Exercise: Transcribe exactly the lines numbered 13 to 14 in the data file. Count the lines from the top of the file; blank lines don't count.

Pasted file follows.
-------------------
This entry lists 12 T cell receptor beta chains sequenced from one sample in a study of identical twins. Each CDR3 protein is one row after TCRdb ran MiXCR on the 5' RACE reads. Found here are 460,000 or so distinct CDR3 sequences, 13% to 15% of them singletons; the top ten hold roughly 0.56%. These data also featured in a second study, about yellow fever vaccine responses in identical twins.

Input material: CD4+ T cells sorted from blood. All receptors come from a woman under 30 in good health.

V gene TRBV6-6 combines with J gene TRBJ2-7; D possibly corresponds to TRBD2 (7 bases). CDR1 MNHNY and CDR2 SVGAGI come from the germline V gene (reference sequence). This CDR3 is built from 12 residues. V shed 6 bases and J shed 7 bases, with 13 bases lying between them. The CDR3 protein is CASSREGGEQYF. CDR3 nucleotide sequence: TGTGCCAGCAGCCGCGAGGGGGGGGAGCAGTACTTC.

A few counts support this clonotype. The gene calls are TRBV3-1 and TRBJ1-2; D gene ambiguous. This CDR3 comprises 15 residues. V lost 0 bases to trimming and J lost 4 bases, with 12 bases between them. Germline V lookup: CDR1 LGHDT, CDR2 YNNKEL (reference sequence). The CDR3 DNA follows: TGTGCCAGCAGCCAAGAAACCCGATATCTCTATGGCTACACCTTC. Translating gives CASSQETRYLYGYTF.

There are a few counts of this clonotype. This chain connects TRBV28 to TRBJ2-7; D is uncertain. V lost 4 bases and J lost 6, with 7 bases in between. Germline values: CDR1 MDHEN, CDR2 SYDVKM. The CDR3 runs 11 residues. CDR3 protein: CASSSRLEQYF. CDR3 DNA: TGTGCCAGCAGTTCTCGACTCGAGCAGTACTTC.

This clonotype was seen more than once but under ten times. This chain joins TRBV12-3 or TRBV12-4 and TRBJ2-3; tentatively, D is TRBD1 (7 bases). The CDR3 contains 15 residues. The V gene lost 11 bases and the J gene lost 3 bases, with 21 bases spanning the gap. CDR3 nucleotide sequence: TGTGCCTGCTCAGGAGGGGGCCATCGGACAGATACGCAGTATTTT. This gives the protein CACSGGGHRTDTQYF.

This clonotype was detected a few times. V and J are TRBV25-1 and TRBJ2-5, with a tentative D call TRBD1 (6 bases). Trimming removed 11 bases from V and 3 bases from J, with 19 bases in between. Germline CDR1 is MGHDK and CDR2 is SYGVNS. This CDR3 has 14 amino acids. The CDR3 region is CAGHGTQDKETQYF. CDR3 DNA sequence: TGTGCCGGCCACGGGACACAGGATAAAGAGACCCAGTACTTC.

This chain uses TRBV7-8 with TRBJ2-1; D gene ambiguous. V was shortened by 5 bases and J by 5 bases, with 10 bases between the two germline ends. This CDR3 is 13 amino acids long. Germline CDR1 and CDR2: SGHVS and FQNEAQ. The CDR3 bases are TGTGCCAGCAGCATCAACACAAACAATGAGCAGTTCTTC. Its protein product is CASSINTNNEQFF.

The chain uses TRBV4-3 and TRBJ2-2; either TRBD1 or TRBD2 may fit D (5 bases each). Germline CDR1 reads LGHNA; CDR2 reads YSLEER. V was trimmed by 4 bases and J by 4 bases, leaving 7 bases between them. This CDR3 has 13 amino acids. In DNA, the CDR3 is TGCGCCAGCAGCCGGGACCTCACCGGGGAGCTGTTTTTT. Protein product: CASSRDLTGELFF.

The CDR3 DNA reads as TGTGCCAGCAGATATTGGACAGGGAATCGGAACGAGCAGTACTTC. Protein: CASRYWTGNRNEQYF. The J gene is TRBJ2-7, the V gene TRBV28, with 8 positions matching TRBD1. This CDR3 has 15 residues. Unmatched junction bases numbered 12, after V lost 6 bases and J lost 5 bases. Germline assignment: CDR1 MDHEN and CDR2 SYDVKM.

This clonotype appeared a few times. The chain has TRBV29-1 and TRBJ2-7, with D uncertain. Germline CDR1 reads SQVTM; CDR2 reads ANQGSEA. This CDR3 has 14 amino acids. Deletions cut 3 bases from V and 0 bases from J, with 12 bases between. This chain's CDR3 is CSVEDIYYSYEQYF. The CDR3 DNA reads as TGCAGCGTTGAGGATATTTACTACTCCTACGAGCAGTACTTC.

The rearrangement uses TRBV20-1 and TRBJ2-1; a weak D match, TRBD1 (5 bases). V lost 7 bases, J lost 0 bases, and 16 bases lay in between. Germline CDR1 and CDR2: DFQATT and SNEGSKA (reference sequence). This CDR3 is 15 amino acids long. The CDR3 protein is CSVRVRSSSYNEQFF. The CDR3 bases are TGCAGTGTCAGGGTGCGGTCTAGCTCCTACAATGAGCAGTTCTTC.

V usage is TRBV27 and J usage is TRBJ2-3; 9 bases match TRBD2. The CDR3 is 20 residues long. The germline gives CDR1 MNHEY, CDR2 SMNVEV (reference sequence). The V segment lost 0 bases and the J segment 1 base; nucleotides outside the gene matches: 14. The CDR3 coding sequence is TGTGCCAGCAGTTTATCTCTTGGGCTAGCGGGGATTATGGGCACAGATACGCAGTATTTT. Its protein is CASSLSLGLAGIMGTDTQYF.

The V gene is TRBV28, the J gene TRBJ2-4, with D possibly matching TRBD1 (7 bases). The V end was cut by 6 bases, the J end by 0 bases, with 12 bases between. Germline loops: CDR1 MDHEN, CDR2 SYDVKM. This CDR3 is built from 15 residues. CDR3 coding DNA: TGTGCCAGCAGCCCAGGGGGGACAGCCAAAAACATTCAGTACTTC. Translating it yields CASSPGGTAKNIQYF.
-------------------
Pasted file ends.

V usage is TRBV27 and J usage is TRBJ2-3; 9 bases match TRBD2. The CDR3 is 20 residues long. The germline gives CDR1 MNHEY, CDR2 SMNVEV (reference sequence). The V segment lost 0 bases and the J segment 1 base; nucleotides outside the gene matches: 14. The CDR3 coding sequence is TGTGCCAGCAGTTTATCTCTTGGGCTAGCGGGGATTATGGGCACAGATACGCAGTATTTT. Its protein is CASSLSLGLAGIMGTDTQYF.

The V gene is TRBV28, the J gene TRBJ2-4, with D possibly matching TRBD1 (7 bases). The V end was cut by 6 bases, the J end by 0 bases, with 12 bases between. Germline loops: CDR1 MDHEN, CDR2 SYDVKM. This CDR3 is built from 15 residues. CDR3 coding DNA: TGTGCCAGCAGCCCAGGGGGGACAGCCAAAAACATTCAGTACTTC. Translating it yields CASSPGGTAKNIQYF.